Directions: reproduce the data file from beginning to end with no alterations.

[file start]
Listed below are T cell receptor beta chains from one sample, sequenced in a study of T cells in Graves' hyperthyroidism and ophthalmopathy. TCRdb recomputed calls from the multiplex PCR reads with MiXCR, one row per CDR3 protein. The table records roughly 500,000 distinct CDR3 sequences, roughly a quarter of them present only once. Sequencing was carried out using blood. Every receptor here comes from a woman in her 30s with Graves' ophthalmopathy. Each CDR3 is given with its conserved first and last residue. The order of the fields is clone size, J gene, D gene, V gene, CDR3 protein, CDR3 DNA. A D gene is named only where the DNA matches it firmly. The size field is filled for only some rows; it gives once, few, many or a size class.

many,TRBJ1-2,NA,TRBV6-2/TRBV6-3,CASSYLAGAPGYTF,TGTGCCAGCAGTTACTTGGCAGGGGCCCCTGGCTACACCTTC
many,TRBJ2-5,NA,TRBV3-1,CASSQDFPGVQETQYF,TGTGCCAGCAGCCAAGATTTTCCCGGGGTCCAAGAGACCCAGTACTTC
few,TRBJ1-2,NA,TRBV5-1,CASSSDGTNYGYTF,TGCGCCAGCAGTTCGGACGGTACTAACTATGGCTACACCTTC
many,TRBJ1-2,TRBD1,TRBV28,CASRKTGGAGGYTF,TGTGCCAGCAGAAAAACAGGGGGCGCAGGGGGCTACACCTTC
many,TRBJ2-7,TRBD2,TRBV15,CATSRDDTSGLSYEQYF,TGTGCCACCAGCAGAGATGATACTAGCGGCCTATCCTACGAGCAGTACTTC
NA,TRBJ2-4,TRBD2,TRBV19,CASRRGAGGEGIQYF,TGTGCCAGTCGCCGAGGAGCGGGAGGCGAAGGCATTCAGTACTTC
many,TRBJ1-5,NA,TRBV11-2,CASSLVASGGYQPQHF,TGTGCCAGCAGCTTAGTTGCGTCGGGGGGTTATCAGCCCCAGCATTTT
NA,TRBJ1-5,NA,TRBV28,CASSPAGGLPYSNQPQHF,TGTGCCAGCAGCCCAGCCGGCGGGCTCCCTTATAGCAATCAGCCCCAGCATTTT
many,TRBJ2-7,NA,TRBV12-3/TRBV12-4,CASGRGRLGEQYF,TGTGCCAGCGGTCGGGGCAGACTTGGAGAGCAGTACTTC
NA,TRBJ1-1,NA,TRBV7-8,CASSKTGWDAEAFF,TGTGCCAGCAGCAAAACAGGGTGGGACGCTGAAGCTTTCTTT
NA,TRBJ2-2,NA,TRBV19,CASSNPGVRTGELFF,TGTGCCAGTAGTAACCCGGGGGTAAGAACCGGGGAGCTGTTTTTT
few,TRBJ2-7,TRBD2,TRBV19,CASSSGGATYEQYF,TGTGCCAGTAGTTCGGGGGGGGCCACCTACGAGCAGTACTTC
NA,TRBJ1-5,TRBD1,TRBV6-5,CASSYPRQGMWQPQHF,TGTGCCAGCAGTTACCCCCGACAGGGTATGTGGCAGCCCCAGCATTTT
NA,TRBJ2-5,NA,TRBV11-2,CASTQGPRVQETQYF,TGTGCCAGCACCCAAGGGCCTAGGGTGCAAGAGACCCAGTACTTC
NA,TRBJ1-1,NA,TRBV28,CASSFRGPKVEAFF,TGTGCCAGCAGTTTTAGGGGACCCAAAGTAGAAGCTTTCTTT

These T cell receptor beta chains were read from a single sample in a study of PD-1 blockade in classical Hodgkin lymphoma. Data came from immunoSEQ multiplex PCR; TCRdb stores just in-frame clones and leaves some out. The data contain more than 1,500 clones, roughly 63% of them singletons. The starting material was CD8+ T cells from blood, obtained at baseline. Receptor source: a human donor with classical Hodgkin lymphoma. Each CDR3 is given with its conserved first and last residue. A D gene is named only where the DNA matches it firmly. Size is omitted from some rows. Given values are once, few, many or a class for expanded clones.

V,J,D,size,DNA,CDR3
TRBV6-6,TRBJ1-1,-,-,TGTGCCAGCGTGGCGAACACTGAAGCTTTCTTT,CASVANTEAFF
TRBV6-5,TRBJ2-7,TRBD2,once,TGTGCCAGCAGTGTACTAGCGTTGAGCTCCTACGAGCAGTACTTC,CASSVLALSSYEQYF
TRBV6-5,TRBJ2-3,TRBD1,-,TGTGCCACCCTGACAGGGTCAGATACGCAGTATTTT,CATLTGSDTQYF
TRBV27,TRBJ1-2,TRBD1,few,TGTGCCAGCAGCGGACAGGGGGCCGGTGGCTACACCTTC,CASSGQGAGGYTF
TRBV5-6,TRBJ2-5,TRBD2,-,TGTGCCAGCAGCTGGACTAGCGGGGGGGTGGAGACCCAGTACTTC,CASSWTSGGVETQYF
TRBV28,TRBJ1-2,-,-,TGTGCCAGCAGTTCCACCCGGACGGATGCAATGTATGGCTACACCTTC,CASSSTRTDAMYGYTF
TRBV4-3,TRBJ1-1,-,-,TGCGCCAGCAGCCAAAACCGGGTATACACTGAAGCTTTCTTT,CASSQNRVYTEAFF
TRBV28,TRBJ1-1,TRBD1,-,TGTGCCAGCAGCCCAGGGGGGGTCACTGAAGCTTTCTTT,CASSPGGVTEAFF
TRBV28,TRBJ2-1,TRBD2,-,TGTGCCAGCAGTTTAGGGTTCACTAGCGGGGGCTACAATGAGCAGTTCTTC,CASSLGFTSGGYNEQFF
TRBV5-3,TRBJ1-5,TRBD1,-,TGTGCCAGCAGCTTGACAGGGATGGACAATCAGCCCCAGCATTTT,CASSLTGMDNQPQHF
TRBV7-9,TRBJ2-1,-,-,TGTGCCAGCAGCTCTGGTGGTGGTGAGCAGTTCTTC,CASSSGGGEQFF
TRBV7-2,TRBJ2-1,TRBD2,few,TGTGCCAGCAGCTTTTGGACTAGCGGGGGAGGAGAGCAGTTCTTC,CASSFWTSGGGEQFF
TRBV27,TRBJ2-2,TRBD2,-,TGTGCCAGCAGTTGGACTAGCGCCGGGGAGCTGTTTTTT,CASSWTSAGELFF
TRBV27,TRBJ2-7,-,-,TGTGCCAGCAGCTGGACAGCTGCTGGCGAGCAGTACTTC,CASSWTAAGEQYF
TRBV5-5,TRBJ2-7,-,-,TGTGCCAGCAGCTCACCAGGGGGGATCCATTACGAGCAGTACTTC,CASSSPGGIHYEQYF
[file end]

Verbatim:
Listed below are T cell receptor beta chains from one sample, sequenced in a study of T cells in Graves' hyperthyroidism and ophthalmopathy. TCRdb recomputed calls from the multiplex PCR reads with MiXCR, one row per CDR3 protein. The table records roughly 500,000 distinct CDR3 sequences, roughly a quarter of them present only once. Sequencing was carried out using blood. Every receptor here comes from a woman in her 30s with Graves' ophthalmopathy. Each CDR3 is given with its conserved first and last residue. The order of the fields is clone size, J gene, D gene, V gene, CDR3 protein, CDR3 DNA. A D gene is named only where the DNA matches it firmly. The size field is filled for only some rows; it gives once, few, many or a size class.

many,TRBJ1-2,NA,TRBV6-2/TRBV6-3,CASSYLAGAPGYTF,TGTGCCAGCAGTTACTTGGCAGGGGCCCCTGGCTACACCTTC
many,TRBJ2-5,NA,TRBV3-1,CASSQDFPGVQETQYF,TGTGCCAGCAGCCAAGATTTTCCCGGGGTCCAAGAGACCCAGTACTTC
few,TRBJ1-2,NA,TRBV5-1,CASSSDGTNYGYTF,TGCGCCAGCAGTTCGGACGGTACTAACTATGGCTACACCTTC
many,TRBJ1-2,TRBD1,TRBV28,CASRKTGGAGGYTF,TGTGCCAGCAGAAAAACAGGGGGCGCAGGGGGCTACACCTTC
many,TRBJ2-7,TRBD2,TRBV15,CATSRDDTSGLSYEQYF,TGTGCCACCAGCAGAGATGATACTAGCGGCCTATCCTACGAGCAGTACTTC
NA,TRBJ2-4,TRBD2,TRBV19,CASRRGAGGEGIQYF,TGTGCCAGTCGCCGAGGAGCGGGAGGCGAAGGCATTCAGTACTTC
many,TRBJ1-5,NA,TRBV11-2,CASSLVASGGYQPQHF,TGTGCCAGCAGCTTAGTTGCGTCGGGGGGTTATCAGCCCCAGCATTTT
NA,TRBJ1-5,NA,TRBV28,CASSPAGGLPYSNQPQHF,TGTGCCAGCAGCCCAGCCGGCGGGCTCCCTTATAGCAATCAGCCCCAGCATTTT
many,TRBJ2-7,NA,TRBV12-3/TRBV12-4,CASGRGRLGEQYF,TGTGCCAGCGGTCGGGGCAGACTTGGAGAGCAGTACTTC
NA,TRBJ1-1,NA,TRBV7-8,CASSKTGWDAEAFF,TGTGCCAGCAGCAAAACAGGGTGGGACGCTGAAGCTTTCTTT
NA,TRBJ2-2,NA,TRBV19,CASSNPGVRTGELFF,TGTGCCAGTAGTAACCCGGGGGTAAGAACCGGGGAGCTGTTTTTT
few,TRBJ2-7,TRBD2,TRBV19,CASSSGGATYEQYF,TGTGCCAGTAGTTCGGGGGGGGCCACCTACGAGCAGTACTTC
NA,TRBJ1-5,TRBD1,TRBV6-5,CASSYPRQGMWQPQHF,TGTGCCAGCAGTTACCCCCGACAGGGTATGTGGCAGCCCCAGCATTTT
NA,TRBJ2-5,NA,TRBV11-2,CASTQGPRVQETQYF,TGTGCCAGCACCCAAGGGCCTAGGGTGCAAGAGACCCAGTACTTC
NA,TRBJ1-1,NA,TRBV28,CASSFRGPKVEAFF,TGTGCCAGCAGTTTTAGGGGACCCAAAGTAGAAGCTTTCTTT

These T cell receptor beta chains were read from a single sample in a study of PD-1 blockade in classical Hodgkin lymphoma. Data came from immunoSEQ multiplex PCR; TCRdb stores just in-frame clones and leaves some out. The data contain more than 1,500 clones, roughly 63% of them singletons. The starting material was CD8+ T cells from blood, obtained at baseline. Receptor source: a human donor with classical Hodgkin lymphoma. Each CDR3 is given with its conserved first and last residue. A D gene is named only where the DNA matches it firmly. Size is omitted from some rows. Given values are once, few, many or a class for expanded clones.

V,J,D,size,DNA,CDR3
TRBV6-6,TRBJ1-1,-,-,TGTGCCAGCGTGGCGAACACTGAAGCTTTCTTT,CASVANTEAFF
TRBV6-5,TRBJ2-7,TRBD2,once,TGTGCCAGCAGTGTACTAGCGTTGAGCTCCTACGAGCAGTACTTC,CASSVLALSSYEQYF
TRBV6-5,TRBJ2-3,TRBD1,-,TGTGCCACCCTGACAGGGTCAGATACGCAGTATTTT,CATLTGSDTQYF
TRBV27,TRBJ1-2,TRBD1,few,TGTGCCAGCAGCGGACAGGGGGCCGGTGGCTACACCTTC,CASSGQGAGGYTF
TRBV5-6,TRBJ2-5,TRBD2,-,TGTGCCAGCAGCTGGACTAGCGGGGGGGTGGAGACCCAGTACTTC,CASSWTSGGVETQYF
TRBV28,TRBJ1-2,-,-,TGTGCCAGCAGTTCCACCCGGACGGATGCAATGTATGGCTACACCTTC,CASSSTRTDAMYGYTF
TRBV4-3,TRBJ1-1,-,-,TGCGCCAGCAGCCAAAACCGGGTATACACTGAAGCTTTCTTT,CASSQNRVYTEAFF
TRBV28,TRBJ1-1,TRBD1,-,TGTGCCAGCAGCCCAGGGGGGGTCACTGAAGCTTTCTTT,CASSPGGVTEAFF
TRBV28,TRBJ2-1,TRBD2,-,TGTGCCAGCAGTTTAGGGTTCACTAGCGGGGGCTACAATGAGCAGTTCTTC,CASSLGFTSGGYNEQFF
TRBV5-3,TRBJ1-5,TRBD1,-,TGTGCCAGCAGCTTGACAGGGATGGACAATCAGCCCCAGCATTTT,CASSLTGMDNQPQHF
TRBV7-9,TRBJ2-1,-,-,TGTGCCAGCAGCTCTGGTGGTGGTGAGCAGTTCTTC,CASSSGGGEQFF
TRBV7-2,TRBJ2-1,TRBD2,few,TGTGCCAGCAGCTTTTGGACTAGCGGGGGAGGAGAGCAGTTCTTC,CASSFWTSGGGEQFF
TRBV27,TRBJ2-2,TRBD2,-,TGTGCCAGCAGTTGGACTAGCGCCGGGGAGCTGTTTTTT,CASSWTSAGELFF
TRBV27,TRBJ2-7,-,-,TGTGCCAGCAGCTGGACAGCTGCTGGCGAGCAGTACTTC,CASSWTAAGEQYF
TRBV5-5,TRBJ2-7,-,-,TGTGCCAGCAGCTCACCAGGGGGGATCCATTACGAGCAGTACTTC,CASSSPGGIHYEQYF